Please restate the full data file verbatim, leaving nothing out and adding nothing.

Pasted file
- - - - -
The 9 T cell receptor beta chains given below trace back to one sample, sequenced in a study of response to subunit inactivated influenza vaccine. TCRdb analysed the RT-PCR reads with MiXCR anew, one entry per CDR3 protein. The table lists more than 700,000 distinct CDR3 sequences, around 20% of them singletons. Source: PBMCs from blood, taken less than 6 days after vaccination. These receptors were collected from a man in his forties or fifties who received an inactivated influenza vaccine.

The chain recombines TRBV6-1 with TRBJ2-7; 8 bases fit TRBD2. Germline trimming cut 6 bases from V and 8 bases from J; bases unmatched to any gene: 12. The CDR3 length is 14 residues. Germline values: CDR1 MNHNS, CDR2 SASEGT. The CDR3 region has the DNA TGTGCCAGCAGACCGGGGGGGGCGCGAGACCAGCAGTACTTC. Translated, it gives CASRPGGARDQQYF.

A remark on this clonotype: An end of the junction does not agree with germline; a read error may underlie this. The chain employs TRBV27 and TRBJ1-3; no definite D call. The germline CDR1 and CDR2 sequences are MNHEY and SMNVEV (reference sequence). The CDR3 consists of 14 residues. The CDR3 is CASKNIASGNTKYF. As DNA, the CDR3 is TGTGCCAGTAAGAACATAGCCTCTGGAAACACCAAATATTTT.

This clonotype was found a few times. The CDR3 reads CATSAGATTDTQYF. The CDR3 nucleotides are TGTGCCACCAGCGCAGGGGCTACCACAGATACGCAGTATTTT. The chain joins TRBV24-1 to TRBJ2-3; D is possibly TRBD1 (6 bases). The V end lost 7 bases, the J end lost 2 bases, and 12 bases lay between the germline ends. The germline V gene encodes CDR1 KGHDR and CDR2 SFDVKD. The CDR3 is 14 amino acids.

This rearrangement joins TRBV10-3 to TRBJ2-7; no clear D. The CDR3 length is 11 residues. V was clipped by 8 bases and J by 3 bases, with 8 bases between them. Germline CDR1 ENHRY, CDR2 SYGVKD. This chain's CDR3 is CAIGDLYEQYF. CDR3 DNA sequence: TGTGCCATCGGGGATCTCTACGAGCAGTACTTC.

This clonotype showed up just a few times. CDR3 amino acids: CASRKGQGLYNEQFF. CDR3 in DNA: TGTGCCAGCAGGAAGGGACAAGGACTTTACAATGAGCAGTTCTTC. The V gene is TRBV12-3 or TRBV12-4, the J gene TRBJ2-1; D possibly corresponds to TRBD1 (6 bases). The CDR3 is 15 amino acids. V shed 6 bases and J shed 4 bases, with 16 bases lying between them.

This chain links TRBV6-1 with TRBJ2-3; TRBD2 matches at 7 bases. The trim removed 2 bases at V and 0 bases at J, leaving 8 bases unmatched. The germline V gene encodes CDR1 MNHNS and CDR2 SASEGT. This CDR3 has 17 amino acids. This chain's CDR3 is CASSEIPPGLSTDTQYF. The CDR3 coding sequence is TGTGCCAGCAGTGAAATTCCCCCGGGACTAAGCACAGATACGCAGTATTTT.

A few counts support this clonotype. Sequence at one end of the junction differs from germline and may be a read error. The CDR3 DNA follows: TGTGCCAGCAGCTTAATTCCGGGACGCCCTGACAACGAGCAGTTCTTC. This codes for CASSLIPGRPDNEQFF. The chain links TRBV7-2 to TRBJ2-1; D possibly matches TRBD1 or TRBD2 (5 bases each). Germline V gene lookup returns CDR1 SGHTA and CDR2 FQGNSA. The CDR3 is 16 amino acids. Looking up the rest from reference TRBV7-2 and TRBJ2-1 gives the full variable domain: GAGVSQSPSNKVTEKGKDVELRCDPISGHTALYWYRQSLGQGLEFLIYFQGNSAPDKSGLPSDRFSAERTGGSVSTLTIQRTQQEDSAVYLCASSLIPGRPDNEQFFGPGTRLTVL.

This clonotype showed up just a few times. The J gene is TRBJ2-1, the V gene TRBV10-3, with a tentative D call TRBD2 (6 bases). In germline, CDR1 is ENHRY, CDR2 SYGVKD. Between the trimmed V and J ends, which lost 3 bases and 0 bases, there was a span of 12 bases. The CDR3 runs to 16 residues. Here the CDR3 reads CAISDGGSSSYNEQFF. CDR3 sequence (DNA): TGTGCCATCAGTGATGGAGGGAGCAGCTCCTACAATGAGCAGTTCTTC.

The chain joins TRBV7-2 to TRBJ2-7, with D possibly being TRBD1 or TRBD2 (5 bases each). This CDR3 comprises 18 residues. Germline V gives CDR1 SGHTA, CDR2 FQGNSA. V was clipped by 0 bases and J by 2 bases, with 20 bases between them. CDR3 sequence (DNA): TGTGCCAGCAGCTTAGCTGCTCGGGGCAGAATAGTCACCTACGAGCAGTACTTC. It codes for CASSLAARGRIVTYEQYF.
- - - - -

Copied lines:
The 9 T cell receptor beta chains given below trace back to one sample, sequenced in a study of response to subunit inactivated influenza vaccine. TCRdb analysed the RT-PCR reads with MiXCR anew, one entry per CDR3 protein. The table lists more than 700,000 distinct CDR3 sequences, around 20% of them singletons. Source: PBMCs from blood, taken less than 6 days after vaccination. These receptors were collected from a man in his forties or fifties who received an inactivated influenza vaccine.

The chain recombines TRBV6-1 with TRBJ2-7; 8 bases fit TRBD2. Germline trimming cut 6 bases from V and 8 bases from J; bases unmatched to any gene: 12. The CDR3 length is 14 residues. Germline values: CDR1 MNHNS, CDR2 SASEGT. The CDR3 region has the DNA TGTGCCAGCAGACCGGGGGGGGCGCGAGACCAGCAGTACTTC. Translated, it gives CASRPGGARDQQYF.

A remark on this clonotype: An end of the junction does not agree with germline; a read error may underlie this. The chain employs TRBV27 and TRBJ1-3; no definite D call. The germline CDR1 and CDR2 sequences are MNHEY and SMNVEV (reference sequence). The CDR3 consists of 14 residues. The CDR3 is CASKNIASGNTKYF. As DNA, the CDR3 is TGTGCCAGTAAGAACATAGCCTCTGGAAACACCAAATATTTT.

This clonotype was found a few times. The CDR3 reads CATSAGATTDTQYF. The CDR3 nucleotides are TGTGCCACCAGCGCAGGGGCTACCACAGATACGCAGTATTTT. The chain joins TRBV24-1 to TRBJ2-3; D is possibly TRBD1 (6 bases). The V end lost 7 bases, the J end lost 2 bases, and 12 bases lay between the germline ends. The germline V gene encodes CDR1 KGHDR and CDR2 SFDVKD. The CDR3 is 14 amino acids.

This rearrangement joins TRBV10-3 to TRBJ2-7; no clear D. The CDR3 length is 11 residues. V was clipped by 8 bases and J by 3 bases, with 8 bases between them. Germline CDR1 ENHRY, CDR2 SYGVKD. This chain's CDR3 is CAIGDLYEQYF. CDR3 DNA sequence: TGTGCCATCGGGGATCTCTACGAGCAGTACTTC.

This clonotype showed up just a few times. CDR3 amino acids: CASRKGQGLYNEQFF. CDR3 in DNA: TGTGCCAGCAGGAAGGGACAAGGACTTTACAATGAGCAGTTCTTC. The V gene is TRBV12-3 or TRBV12-4, the J gene TRBJ2-1; D possibly corresponds to TRBD1 (6 bases). The CDR3 is 15 amino acids. V shed 6 bases and J shed 4 bases, with 16 bases lying between them.

This chain links TRBV6-1 with TRBJ2-3; TRBD2 matches at 7 bases. The trim removed 2 bases at V and 0 bases at J, leaving 8 bases unmatched. The germline V gene encodes CDR1 MNHNS and CDR2 SASEGT. This CDR3 has 17 amino acids. This chain's CDR3 is CASSEIPPGLSTDTQYF. The CDR3 coding sequence is TGTGCCAGCAGTGAAATTCCCCCGGGACTAAGCACAGATACGCAGTATTTT.

A few counts support this clonotype. Sequence at one end of the junction differs from germline and may be a read error. The CDR3 DNA follows: TGTGCCAGCAGCTTAATTCCGGGACGCCCTGACAACGAGCAGTTCTTC. This codes for CASSLIPGRPDNEQFF. The chain links TRBV7-2 to TRBJ2-1; D possibly matches TRBD1 or TRBD2 (5 bases each). Germline V gene lookup returns CDR1 SGHTA and CDR2 FQGNSA. The CDR3 is 16 amino acids. Looking up the rest from reference TRBV7-2 and TRBJ2-1 gives the full variable domain: GAGVSQSPSNKVTEKGKDVELRCDPISGHTALYWYRQSLGQGLEFLIYFQGNSAPDKSGLPSDRFSAERTGGSVSTLTIQRTQQEDSAVYLCASSLIPGRPDNEQFFGPGTRLTVL.

This clonotype showed up just a few times. The J gene is TRBJ2-1, the V gene TRBV10-3, with a tentative D call TRBD2 (6 bases). In germline, CDR1 is ENHRY, CDR2 SYGVKD. Between the trimmed V and J ends, which lost 3 bases and 0 bases, there was a span of 12 bases. The CDR3 runs to 16 residues. Here the CDR3 reads CAISDGGSSSYNEQFF. CDR3 sequence (DNA): TGTGCCATCAGTGATGGAGGGAGCAGCTCCTACAATGAGCAGTTCTTC.

The chain joins TRBV7-2 to TRBJ2-7, with D possibly being TRBD1 or TRBD2 (5 bases each). This CDR3 comprises 18 residues. Germline V gives CDR1 SGHTA, CDR2 FQGNSA. V was clipped by 0 bases and J by 2 bases, with 20 bases between them. CDR3 sequence (DNA): TGTGCCAGCAGCTTAGCTGCTCGGGGCAGAATAGTCACCTACGAGCAGTACTTC. It codes for CASSLAARGRIVTYEQYF.